The virus might just have accelerated this and if BF becomes insolvent a phoenix from the ashes might be every different

Morning all

When I came back to the UK on Sat using the night crossing. The upper car decks were not used.

The lower deck had about 20 lorries and the was only half full of cars and vans.

Bearing in mind this was before the additional changes it does not bode well.

For us in Normandy BF are now the only realistic crossing to the UK, especially since Ryanair left Dinard.

Can just sit and wait to see what pans out


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I hear there is a bloke in Calais who is doing a smart line in rubber boats at the moment Andy, where’s your sense of adventure man. :rofl:


surely its the return trip ,when the dinghies are empty thats the better bet :grinning:


Related, I’ve done DFDS on the Dieppe-Newhaven twice since Covid.

Luckily it’s a freight route and they still have what looks to be a hopefully-still-regular contingent of lorries to keep them afloat somehow (pun intended). That route has stayed as you liked Angela - it’s a freight route and passengers are a healthy sideshow.

The last time I drove onto the ferry at Dieppe it was entirely an OK load of lorries. I waited for them all to drive on which took a while. Then after that they beckoned me onto the ferry. As the 1 solitary car on the entire vessel.

The crew gave me a round of applause as I drove onto the ferry and I gave them a big double thumbs up back!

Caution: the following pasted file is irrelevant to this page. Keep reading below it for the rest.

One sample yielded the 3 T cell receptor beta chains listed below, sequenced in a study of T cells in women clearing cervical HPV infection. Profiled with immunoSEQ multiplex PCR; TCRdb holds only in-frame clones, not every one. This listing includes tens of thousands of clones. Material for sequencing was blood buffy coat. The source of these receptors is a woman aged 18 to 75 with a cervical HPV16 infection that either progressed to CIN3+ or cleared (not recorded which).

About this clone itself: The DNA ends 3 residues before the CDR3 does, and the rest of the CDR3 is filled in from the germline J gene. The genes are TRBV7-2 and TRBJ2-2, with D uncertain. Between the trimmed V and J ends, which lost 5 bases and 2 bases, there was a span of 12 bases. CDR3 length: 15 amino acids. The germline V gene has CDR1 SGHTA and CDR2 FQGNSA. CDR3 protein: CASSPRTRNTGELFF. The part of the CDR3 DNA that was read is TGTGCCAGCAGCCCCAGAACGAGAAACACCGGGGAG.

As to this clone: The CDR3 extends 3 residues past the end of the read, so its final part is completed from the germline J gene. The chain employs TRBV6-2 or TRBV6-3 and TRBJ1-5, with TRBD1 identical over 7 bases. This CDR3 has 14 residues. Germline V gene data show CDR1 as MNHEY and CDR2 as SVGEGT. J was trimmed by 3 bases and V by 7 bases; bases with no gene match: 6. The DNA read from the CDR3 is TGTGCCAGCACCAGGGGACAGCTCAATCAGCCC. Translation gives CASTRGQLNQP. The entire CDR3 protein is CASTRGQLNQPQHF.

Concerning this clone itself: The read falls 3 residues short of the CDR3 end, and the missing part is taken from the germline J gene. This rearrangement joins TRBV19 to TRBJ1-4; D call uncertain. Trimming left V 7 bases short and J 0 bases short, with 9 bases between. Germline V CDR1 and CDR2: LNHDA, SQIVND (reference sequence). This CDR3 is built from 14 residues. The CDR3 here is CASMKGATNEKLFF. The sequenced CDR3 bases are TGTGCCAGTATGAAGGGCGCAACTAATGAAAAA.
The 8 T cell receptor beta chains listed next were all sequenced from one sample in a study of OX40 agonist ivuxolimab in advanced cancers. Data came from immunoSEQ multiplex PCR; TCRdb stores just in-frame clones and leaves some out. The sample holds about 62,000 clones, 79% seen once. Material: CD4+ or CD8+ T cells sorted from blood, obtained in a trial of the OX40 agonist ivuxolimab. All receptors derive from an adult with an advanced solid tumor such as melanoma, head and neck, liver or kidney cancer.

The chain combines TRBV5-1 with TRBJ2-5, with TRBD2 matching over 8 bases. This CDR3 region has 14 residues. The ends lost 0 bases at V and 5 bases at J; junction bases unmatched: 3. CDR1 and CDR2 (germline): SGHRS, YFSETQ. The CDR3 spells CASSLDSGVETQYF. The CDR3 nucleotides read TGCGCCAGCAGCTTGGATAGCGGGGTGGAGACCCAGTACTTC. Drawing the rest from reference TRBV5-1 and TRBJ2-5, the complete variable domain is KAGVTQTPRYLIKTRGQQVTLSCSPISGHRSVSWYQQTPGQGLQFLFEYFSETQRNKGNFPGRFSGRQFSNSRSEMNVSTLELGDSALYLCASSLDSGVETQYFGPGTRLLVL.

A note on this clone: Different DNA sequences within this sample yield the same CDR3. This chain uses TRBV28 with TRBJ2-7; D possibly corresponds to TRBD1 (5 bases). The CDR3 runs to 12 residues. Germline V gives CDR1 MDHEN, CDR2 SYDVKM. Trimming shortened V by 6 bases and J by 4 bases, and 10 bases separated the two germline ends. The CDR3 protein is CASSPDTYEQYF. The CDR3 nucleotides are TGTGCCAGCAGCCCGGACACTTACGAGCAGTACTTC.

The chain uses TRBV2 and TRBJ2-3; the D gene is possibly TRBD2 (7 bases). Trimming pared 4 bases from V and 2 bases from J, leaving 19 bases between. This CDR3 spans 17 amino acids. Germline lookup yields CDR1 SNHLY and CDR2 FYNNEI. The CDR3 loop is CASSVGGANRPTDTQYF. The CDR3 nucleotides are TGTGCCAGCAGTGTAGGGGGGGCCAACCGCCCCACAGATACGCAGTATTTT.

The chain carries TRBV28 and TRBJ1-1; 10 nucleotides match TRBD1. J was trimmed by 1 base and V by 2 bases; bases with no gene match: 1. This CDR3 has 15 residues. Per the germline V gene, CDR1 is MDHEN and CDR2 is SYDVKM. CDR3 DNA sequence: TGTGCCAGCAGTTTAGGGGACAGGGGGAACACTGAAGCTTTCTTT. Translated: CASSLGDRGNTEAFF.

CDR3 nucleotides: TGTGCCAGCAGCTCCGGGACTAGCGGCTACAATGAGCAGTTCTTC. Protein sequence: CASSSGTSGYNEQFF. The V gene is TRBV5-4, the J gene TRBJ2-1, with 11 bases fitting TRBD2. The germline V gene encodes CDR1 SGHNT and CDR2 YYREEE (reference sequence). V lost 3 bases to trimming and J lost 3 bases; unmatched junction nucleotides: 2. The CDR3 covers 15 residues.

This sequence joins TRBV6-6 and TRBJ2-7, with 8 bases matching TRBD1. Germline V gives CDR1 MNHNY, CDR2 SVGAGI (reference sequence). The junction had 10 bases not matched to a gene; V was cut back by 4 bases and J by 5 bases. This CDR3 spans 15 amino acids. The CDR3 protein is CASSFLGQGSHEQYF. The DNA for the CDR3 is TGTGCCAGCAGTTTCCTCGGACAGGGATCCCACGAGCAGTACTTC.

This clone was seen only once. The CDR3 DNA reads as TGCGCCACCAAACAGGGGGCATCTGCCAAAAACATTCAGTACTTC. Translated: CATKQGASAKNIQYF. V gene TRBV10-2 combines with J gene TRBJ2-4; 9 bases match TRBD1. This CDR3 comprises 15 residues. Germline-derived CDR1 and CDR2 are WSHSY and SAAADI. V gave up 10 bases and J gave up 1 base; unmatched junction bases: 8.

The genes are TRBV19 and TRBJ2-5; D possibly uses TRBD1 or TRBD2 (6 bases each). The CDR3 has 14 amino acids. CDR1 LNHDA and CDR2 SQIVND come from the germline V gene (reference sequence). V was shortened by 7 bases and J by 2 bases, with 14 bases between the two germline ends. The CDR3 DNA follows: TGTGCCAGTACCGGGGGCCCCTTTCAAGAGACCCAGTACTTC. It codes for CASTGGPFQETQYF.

So much goodwill for the ferries after decades of using them and sincerely hope they all survive.

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Newhaven-Dieppe on DFDS?

Newhaven-Dieppe is the next nearest to us but Dieppe is a heck of a drive from here and a long drive the other side as well, since the visits I would be making are in the South west, not around London. However, unlike many people on here, I don’t have family remaining in the UK so it’s less of an issue for me.

We just have to wait and see, I suppose, like with so many pther things :smiley:


Yes, it’s an hour+ more in the UK for me and adds the M25 which often isn’t fun. Also the last bit is annoying slow single carriage way. In France essentially the whole of the stretch from Dieppe to Caen is extra so we would arrive chez nous just as the local supermarkets are closing. We can shop en route but then have to make sure we have room in the car for shopping bags.

Also Dieppe is quite a drive away from fast roads.

The overnight crossing adds time behind the wheel compared with Portsmouth-Ouistreham and reduces the amount of sleep possible as NH-Dieppe is a shorter crossing.

So, doable, slightly cheaper when tolls & extra fuel are accounted for but much less convenient than BF.

We are the far side of Le Mans to Calais, then Dover to Glasgow, 810 miles done overnight to avoid the traffic on the M25, around 15-16 hours all in :yum::laughing:
The tunnel is just too expensive and I like the break the P&O ferry gives me, time to get something to eat and stretch the legs, that and the OH and FIL are sleeping most of the way :upside_down_face:

I have been a regular on Dieppe-Newhaven for many years and always timed my arrival in Dieppe the night before and parked, ate and slept at a routier on the old docks. Quick breakfast, routiers always open early, then a 5 minute swoop aound the docks for the 7am ferry, or whatever. I only latterly changed to the tunnel (night before routier at Abbeville, 1 hour 20 minutes sans peage) because the tides and lack of dredging made Dieppe departures less attractive, and, of course, I wasn’t paying. :wink:

We did Portsmouth-Caen last time, but from Autun it’s about the same time & distance to the tunnel as the ferry. On that basis the ferry loses out because it’s slower and more expensive if we have a cabin (and not restful) plus we don’t have ‘sea legs’.

Given your moniker on the forum that’s quite ironic :slight_smile:

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It came from mountain-biking days, when I rode an ancient Marin.